Where I stayed:  Alonaland Resort – highly recommended.  Also has a dive shop called Go Deep attached which is also very highly recommended.  I did 3 dives with them.

Reasons to go:  Nice beach, good night life, Chocolate Hills, tarsiers, diving

How to get there: 2 hour ferry ride from Cebu City, and half hour taxi if you are staying in Panglao/Alona beach, which is the main tourist hub on the island.

Overall:  I liked it here.  Panglao is touristy but once you get into the interior of the island, the pace slows down and it has a chilled out/friendly vibe.

Panglao is a busy little town, a mix of tourists including the usual backpacker/glampacker crowd and Korean vacationers.  I stayed in Alonaland which luckily had a dive shop attached called Go Deep, run by a lovely Polish couple. Alonaland has a decent pool and beautiful gardens, the staff are incredible and the rooms are massive, with kitchen and balcony and a huge fridge.  It’s somewhere you can stay a while and feel at home.
Diving is not mind-blowing – the currents around the island are strong – but there are fish and a few turtles, but we didn’t see any sharks or rays.  I did 3 dives in all – Balicasag Island and a local night dive where we saw beautiful batfish and a sea snake.  Currents can be strong.


 Man made forest

The other two attractions on Bohol are the Chocolate Hills and the Tarsier Sanctuary, which are a day trip from Panglao.  Most people rent a scooter but as I’m not brave enough I opted for a private taxi driver.  First stop was the Man-Made Forest – an area where schoolchildren in the ‘80’s planted hundreds of trees alongside the road.  You then pass the Tarsier Conservation Centre – I heard the animals weren’t treated very well and didn’t stop here.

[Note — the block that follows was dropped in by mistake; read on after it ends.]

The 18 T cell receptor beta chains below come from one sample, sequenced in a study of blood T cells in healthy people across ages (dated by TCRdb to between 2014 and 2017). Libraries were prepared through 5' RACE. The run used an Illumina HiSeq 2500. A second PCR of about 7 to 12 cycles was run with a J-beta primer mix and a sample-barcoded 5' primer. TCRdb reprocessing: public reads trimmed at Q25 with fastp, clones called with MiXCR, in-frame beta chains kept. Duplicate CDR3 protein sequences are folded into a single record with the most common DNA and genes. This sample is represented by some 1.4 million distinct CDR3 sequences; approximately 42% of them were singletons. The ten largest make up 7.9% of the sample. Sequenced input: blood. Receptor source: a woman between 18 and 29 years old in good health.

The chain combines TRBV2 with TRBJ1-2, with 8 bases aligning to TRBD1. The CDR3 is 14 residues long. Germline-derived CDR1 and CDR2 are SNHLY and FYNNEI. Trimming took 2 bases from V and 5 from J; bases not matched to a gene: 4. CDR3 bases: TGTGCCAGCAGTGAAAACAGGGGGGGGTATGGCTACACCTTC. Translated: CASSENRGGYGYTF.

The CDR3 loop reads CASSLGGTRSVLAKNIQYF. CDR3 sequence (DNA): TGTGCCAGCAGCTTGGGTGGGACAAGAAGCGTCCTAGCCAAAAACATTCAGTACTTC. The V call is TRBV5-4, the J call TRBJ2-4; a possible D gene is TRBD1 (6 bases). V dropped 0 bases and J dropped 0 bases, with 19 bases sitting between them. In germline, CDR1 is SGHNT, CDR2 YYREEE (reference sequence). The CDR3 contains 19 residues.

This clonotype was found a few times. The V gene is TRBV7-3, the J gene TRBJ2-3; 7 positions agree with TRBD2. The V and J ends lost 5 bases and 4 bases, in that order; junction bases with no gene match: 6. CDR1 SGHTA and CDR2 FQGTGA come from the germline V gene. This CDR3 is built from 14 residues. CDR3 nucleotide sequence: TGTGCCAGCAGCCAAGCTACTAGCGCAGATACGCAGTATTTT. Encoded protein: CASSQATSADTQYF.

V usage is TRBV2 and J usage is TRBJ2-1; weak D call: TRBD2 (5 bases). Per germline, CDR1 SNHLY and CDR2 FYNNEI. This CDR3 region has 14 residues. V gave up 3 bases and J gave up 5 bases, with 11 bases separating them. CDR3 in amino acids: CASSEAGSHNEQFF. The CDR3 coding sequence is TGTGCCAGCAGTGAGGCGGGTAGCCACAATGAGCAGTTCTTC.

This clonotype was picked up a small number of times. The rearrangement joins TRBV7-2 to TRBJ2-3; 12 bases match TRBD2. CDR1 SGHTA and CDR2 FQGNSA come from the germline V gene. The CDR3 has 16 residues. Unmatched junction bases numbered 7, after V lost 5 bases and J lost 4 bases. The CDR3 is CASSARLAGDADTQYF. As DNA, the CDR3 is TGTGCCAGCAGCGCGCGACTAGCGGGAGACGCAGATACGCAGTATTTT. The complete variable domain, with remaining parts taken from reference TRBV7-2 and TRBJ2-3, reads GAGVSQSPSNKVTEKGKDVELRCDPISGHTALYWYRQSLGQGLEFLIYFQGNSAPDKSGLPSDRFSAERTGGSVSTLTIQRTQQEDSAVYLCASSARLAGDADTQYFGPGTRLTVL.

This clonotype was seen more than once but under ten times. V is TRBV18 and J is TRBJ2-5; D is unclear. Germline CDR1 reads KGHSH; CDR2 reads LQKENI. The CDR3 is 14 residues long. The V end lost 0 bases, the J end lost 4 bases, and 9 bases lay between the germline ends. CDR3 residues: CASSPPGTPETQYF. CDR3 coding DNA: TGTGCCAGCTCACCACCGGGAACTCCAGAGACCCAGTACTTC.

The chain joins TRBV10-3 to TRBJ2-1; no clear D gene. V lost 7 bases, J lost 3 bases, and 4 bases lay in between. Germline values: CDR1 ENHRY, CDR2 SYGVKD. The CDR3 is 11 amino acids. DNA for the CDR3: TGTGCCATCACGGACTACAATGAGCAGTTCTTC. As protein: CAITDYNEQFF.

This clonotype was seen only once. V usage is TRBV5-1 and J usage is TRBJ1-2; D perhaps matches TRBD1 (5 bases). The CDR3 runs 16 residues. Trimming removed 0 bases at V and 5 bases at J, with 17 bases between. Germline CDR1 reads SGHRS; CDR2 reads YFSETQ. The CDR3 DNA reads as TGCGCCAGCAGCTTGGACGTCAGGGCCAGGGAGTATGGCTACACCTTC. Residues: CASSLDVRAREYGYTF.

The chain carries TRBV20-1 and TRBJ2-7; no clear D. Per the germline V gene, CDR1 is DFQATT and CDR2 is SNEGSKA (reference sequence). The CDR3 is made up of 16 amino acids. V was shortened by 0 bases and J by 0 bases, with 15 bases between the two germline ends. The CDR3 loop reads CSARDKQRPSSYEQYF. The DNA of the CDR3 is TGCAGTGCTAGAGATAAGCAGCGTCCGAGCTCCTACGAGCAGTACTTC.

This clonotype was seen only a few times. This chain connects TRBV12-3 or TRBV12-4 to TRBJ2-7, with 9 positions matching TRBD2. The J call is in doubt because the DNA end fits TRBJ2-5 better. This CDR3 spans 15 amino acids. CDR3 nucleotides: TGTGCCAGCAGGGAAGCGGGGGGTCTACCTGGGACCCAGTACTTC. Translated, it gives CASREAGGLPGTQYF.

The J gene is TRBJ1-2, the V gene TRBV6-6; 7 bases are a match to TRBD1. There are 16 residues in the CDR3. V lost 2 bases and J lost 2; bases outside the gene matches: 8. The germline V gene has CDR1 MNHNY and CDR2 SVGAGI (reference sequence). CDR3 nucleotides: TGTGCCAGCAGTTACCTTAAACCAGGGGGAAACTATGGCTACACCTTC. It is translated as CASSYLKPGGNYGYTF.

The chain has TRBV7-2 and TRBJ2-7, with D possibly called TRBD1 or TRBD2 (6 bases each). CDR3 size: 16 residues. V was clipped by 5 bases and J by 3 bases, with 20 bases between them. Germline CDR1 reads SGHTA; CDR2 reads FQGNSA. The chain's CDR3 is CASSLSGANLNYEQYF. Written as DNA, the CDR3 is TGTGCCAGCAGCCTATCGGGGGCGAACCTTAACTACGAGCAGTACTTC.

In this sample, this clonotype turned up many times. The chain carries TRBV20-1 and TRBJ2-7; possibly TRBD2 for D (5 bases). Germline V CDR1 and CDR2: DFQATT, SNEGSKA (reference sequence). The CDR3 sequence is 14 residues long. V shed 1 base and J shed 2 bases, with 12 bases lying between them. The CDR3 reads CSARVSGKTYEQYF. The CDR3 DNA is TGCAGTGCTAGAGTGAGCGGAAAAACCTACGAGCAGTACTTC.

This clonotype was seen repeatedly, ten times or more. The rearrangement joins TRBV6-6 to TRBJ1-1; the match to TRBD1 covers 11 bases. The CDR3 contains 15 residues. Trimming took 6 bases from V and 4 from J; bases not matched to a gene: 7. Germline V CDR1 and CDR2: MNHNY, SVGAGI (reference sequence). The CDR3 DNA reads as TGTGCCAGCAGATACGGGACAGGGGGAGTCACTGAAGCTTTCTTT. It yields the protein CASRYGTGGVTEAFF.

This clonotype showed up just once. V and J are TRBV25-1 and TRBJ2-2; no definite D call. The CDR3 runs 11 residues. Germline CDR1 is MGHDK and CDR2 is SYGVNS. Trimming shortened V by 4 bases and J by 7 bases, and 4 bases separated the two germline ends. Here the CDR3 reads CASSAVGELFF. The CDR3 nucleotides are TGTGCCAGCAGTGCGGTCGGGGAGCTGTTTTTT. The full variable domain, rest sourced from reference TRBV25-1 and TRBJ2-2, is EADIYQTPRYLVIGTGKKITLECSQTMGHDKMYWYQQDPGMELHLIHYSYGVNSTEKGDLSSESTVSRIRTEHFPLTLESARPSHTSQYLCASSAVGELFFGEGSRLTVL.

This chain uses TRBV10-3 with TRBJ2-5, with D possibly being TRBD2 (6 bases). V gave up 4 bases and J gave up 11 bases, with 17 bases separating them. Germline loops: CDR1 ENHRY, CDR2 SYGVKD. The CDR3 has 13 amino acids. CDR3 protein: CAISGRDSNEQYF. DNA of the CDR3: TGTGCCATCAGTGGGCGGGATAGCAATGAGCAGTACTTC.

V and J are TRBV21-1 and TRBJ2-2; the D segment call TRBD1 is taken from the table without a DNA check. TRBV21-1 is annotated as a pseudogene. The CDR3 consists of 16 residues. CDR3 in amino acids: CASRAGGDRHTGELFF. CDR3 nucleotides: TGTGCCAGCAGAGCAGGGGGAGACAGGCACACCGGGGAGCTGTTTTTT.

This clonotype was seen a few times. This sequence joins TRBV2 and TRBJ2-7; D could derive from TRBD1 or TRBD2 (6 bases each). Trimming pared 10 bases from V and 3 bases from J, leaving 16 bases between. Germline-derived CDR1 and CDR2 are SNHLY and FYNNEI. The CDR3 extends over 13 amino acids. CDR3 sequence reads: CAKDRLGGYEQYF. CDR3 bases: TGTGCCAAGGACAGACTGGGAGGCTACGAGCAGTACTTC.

Climbing the stairs to the Chocolate Hills Viewpoint

The Chocolate hills are 1200+ conical karsts which turn brown in high summer, and in rainy season they are green but equally as beautiful. Walking up the stairs to the viewpoint gives breathtaking 360 degree views of the hills.  They cover an area of approx. 50sq km.  There’s 3 legends behind their formation (thanks Wikipedia): Three legends explain the formation of the The first tells the story of two feuding giants who hurled rocks, boulders, and sand at each other. The fighting left them exhausted and in the end they became friends, but left a big mess behind – hence the Chocolate Hills.   A more romantic legend tells of a powerful young giant named Arogo who fell in love with a mortal called Aloya.  When she died (as mortals do) Arogo couldn’t stop crying.  After his tears dried the hills were formed.  The third legend is kind of gross:  it tells of a town being plagued by a giant carabao (water buffalo), who ate all of their crops. Finally having had enough, the townsfolk took all of their spoiled food and left it out for the buffalo to eat.  His stomach couldn't handle the spoiled food, so he defecated, leaving behind him a mound of faeces, until he had emptied his stomach of the food. The faeces then dried, forming the Chocolate Hills.  That is one big buffalo and a lot of poo!!! 

 The stunning and unusual Chocolate Hills

The Tarsier Sanctuary is a must do if you like insanely-cute tiny, furry Mogwai-looking critters, with little gecko-type feet and enormous eyes.  Whilst primates, signs everywhere tell you that they are NOT MONKEYS.  Our guide will led us in small groups into the forest.  Tarsiers are nocturnal meaning that during the day they are sleeping in the safety of the trees.   The guide points them out, so have your camera ready for plenty of Awwww moments, and be careful not to use flash or stick your camera too close to the animal.  I’m pretty sure the tarsiers are strategically placed near the walkway so it is easy to get a good photo of at least one.  Once we’d seen 4 tarsiers they quietly hurried us out, so the whole experience took about 40 mins at the max.

It’s fun to drive around the interior of Bohol, there’s a number of small bustling towns and quiet sleepy villages, tons of greenery, not too much development and everyone is very chilled.  There’s also a big river with places to stay and boat rides.

As with Malapascua, I met the most wonderful people in Bohol and by the end it was like having a little extended family, and I was gutted to leave.  There’s plenty of good bars and restaurants – I really liked Isis which has a fantastic fish bbq and good Thai food, and drank most nights in Aluna Bar.